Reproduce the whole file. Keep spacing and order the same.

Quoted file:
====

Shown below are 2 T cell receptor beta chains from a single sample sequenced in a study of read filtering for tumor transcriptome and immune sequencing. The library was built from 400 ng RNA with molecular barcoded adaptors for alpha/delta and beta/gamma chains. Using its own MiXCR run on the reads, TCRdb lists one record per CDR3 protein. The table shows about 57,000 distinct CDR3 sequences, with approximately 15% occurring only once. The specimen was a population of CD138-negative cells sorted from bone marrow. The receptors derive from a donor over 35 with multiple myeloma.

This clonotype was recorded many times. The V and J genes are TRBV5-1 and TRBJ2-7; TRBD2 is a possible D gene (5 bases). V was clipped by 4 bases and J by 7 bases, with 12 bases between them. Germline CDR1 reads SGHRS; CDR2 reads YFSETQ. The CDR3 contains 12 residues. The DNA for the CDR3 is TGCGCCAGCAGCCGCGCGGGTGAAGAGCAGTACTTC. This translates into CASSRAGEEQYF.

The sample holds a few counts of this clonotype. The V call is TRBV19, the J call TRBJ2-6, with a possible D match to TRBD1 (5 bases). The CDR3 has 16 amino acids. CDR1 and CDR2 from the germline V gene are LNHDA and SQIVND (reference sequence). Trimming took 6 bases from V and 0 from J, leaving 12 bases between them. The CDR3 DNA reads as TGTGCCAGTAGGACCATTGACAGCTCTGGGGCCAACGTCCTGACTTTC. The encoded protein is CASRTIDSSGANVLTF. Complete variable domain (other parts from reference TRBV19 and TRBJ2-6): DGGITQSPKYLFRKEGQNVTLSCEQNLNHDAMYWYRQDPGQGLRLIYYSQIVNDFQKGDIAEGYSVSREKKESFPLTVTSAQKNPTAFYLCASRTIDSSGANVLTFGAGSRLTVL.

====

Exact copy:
Shown below are 2 T cell receptor beta chains from a single sample sequenced in a study of read filtering for tumor transcriptome and immune sequencing. The library was built from 400 ng RNA with molecular barcoded adaptors for alpha/delta and beta/gamma chains. Using its own MiXCR run on the reads, TCRdb lists one record per CDR3 protein. The table shows about 57,000 distinct CDR3 sequences, with approximately 15% occurring only once. The specimen was a population of CD138-negative cells sorted from bone marrow. The receptors derive from a donor over 35 with multiple myeloma.

This clonotype was recorded many times. The V and J genes are TRBV5-1 and TRBJ2-7; TRBD2 is a possible D gene (5 bases). V was clipped by 4 bases and J by 7 bases, with 12 bases between them. Germline CDR1 reads SGHRS; CDR2 reads YFSETQ. The CDR3 contains 12 residues. The DNA for the CDR3 is TGCGCCAGCAGCCGCGCGGGTGAAGAGCAGTACTTC. This translates into CASSRAGEEQYF.

The sample holds a few counts of this clonotype. The V call is TRBV19, the J call TRBJ2-6, with a possible D match to TRBD1 (5 bases). The CDR3 has 16 amino acids. CDR1 and CDR2 from the germline V gene are LNHDA and SQIVND (reference sequence). Trimming took 6 bases from V and 0 from J, leaving 12 bases between them. The CDR3 DNA reads as TGTGCCAGTAGGACCATTGACAGCTCTGGGGCCAACGTCCTGACTTTC. The encoded protein is CASRTIDSSGANVLTF. Complete variable domain (other parts from reference TRBV19 and TRBJ2-6): DGGITQSPKYLFRKEGQNVTLSCEQNLNHDAMYWYRQDPGQGLRLIYYSQIVNDFQKGDIAEGYSVSREKKESFPLTVTSAQKNPTAFYLCASRTIDSSGANVLTFGAGSRLTVL.